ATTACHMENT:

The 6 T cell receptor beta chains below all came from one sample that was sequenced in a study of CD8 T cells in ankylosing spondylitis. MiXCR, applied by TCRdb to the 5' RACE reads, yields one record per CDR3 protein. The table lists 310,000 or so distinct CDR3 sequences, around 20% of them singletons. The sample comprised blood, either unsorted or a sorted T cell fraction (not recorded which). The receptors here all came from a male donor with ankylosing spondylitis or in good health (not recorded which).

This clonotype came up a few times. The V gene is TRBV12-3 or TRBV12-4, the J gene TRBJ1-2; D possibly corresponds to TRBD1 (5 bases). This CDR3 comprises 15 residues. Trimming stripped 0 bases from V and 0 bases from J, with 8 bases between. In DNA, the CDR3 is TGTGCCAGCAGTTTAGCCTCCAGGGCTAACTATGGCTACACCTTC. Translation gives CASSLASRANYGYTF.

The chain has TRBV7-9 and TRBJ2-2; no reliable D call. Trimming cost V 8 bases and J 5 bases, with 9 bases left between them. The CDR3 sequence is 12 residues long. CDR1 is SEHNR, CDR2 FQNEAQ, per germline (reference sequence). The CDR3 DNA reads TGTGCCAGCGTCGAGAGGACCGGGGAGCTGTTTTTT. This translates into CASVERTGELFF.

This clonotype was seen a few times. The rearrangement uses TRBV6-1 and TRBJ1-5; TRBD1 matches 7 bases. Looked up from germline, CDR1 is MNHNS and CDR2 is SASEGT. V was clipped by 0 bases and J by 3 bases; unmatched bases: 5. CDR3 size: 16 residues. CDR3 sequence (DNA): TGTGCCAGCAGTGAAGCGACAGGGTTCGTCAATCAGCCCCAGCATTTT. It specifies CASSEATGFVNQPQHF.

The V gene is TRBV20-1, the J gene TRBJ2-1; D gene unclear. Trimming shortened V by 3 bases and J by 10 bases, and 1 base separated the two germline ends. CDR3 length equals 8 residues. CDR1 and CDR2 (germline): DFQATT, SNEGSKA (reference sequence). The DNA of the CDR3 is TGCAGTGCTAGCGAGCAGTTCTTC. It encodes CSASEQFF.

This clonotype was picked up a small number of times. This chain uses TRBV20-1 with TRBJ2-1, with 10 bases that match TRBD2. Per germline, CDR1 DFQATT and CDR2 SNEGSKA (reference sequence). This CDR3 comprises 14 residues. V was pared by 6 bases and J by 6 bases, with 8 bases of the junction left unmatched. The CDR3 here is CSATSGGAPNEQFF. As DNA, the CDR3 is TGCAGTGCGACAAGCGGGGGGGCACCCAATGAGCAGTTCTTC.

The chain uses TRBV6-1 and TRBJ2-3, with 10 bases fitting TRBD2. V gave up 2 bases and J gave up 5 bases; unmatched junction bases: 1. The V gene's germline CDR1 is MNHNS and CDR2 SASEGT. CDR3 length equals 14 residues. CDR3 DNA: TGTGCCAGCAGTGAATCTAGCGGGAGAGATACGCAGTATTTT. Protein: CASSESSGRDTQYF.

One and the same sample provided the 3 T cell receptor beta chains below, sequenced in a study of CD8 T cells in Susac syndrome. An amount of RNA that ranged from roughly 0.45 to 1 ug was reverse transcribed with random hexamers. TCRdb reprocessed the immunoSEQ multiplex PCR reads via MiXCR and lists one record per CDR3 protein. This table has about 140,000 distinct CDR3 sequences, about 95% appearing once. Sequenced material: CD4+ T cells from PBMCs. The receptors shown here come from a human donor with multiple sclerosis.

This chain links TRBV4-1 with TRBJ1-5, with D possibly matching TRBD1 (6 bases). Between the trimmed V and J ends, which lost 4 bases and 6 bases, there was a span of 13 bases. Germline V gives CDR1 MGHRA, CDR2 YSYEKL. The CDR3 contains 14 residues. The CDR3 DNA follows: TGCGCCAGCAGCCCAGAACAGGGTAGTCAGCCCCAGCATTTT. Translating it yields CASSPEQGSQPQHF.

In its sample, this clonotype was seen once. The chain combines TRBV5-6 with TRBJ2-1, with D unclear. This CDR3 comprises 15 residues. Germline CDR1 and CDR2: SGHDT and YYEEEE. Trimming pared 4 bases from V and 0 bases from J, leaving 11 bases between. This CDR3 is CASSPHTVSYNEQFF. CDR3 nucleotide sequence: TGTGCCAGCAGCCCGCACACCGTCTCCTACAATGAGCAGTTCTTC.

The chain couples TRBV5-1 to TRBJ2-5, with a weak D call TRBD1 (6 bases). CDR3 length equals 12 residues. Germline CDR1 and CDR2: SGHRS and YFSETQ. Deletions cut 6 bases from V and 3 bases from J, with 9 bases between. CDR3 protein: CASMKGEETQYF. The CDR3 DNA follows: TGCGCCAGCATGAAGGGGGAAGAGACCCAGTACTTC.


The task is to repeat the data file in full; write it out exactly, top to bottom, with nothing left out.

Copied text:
The 6 T cell receptor beta chains below all came from one sample that was sequenced in a study of CD8 T cells in ankylosing spondylitis. MiXCR, applied by TCRdb to the 5' RACE reads, yields one record per CDR3 protein. The table lists 310,000 or so distinct CDR3 sequences, around 20% of them singletons. The sample comprised blood, either unsorted or a sorted T cell fraction (not recorded which). The receptors here all came from a male donor with ankylosing spondylitis or in good health (not recorded which).

This clonotype came up a few times. The V gene is TRBV12-3 or TRBV12-4, the J gene TRBJ1-2; D possibly corresponds to TRBD1 (5 bases). This CDR3 comprises 15 residues. Trimming stripped 0 bases from V and 0 bases from J, with 8 bases between. In DNA, the CDR3 is TGTGCCAGCAGTTTAGCCTCCAGGGCTAACTATGGCTACACCTTC. Translation gives CASSLASRANYGYTF.

The chain has TRBV7-9 and TRBJ2-2; no reliable D call. Trimming cost V 8 bases and J 5 bases, with 9 bases left between them. The CDR3 sequence is 12 residues long. CDR1 is SEHNR, CDR2 FQNEAQ, per germline (reference sequence). The CDR3 DNA reads TGTGCCAGCGTCGAGAGGACCGGGGAGCTGTTTTTT. This translates into CASVERTGELFF.

This clonotype was seen a few times. The rearrangement uses TRBV6-1 and TRBJ1-5; TRBD1 matches 7 bases. Looked up from germline, CDR1 is MNHNS and CDR2 is SASEGT. V was clipped by 0 bases and J by 3 bases; unmatched bases: 5. CDR3 size: 16 residues. CDR3 sequence (DNA): TGTGCCAGCAGTGAAGCGACAGGGTTCGTCAATCAGCCCCAGCATTTT. It specifies CASSEATGFVNQPQHF.

The V gene is TRBV20-1, the J gene TRBJ2-1; D gene unclear. Trimming shortened V by 3 bases and J by 10 bases, and 1 base separated the two germline ends. CDR3 length equals 8 residues. CDR1 and CDR2 (germline): DFQATT, SNEGSKA (reference sequence). The DNA of the CDR3 is TGCAGTGCTAGCGAGCAGTTCTTC. It encodes CSASEQFF.

This clonotype was picked up a small number of times. This chain uses TRBV20-1 with TRBJ2-1, with 10 bases that match TRBD2. Per germline, CDR1 DFQATT and CDR2 SNEGSKA (reference sequence). This CDR3 comprises 14 residues. V was pared by 6 bases and J by 6 bases, with 8 bases of the junction left unmatched. The CDR3 here is CSATSGGAPNEQFF. As DNA, the CDR3 is TGCAGTGCGACAAGCGGGGGGGCACCCAATGAGCAGTTCTTC.

The chain uses TRBV6-1 and TRBJ2-3, with 10 bases fitting TRBD2. V gave up 2 bases and J gave up 5 bases; unmatched junction bases: 1. The V gene's germline CDR1 is MNHNS and CDR2 SASEGT. CDR3 length equals 14 residues. CDR3 DNA: TGTGCCAGCAGTGAATCTAGCGGGAGAGATACGCAGTATTTT. Protein: CASSESSGRDTQYF.

One and the same sample provided the 3 T cell receptor beta chains below, sequenced in a study of CD8 T cells in Susac syndrome. An amount of RNA that ranged from roughly 0.45 to 1 ug was reverse transcribed with random hexamers. TCRdb reprocessed the immunoSEQ multiplex PCR reads via MiXCR and lists one record per CDR3 protein. This table has about 140,000 distinct CDR3 sequences, about 95% appearing once. Sequenced material: CD4+ T cells from PBMCs. The receptors shown here come from a human donor with multiple sclerosis.

This chain links TRBV4-1 with TRBJ1-5, with D possibly matching TRBD1 (6 bases). Between the trimmed V and J ends, which lost 4 bases and 6 bases, there was a span of 13 bases. Germline V gives CDR1 MGHRA, CDR2 YSYEKL. The CDR3 contains 14 residues. The CDR3 DNA follows: TGCGCCAGCAGCCCAGAACAGGGTAGTCAGCCCCAGCATTTT. Translating it yields CASSPEQGSQPQHF.

In its sample, this clonotype was seen once. The chain combines TRBV5-6 with TRBJ2-1, with D unclear. This CDR3 comprises 15 residues. Germline CDR1 and CDR2: SGHDT and YYEEEE. Trimming pared 4 bases from V and 0 bases from J, leaving 11 bases between. This CDR3 is CASSPHTVSYNEQFF. CDR3 nucleotide sequence: TGTGCCAGCAGCCCGCACACCGTCTCCTACAATGAGCAGTTCTTC.

The chain couples TRBV5-1 to TRBJ2-5, with a weak D call TRBD1 (6 bases). CDR3 length equals 12 residues. Germline CDR1 and CDR2: SGHRS and YFSETQ. Deletions cut 6 bases from V and 3 bases from J, with 9 bases between. CDR3 protein: CASMKGEETQYF. The CDR3 DNA follows: TGCGCCAGCATGAAGGGGGAAGAGACCCAGTACTTC.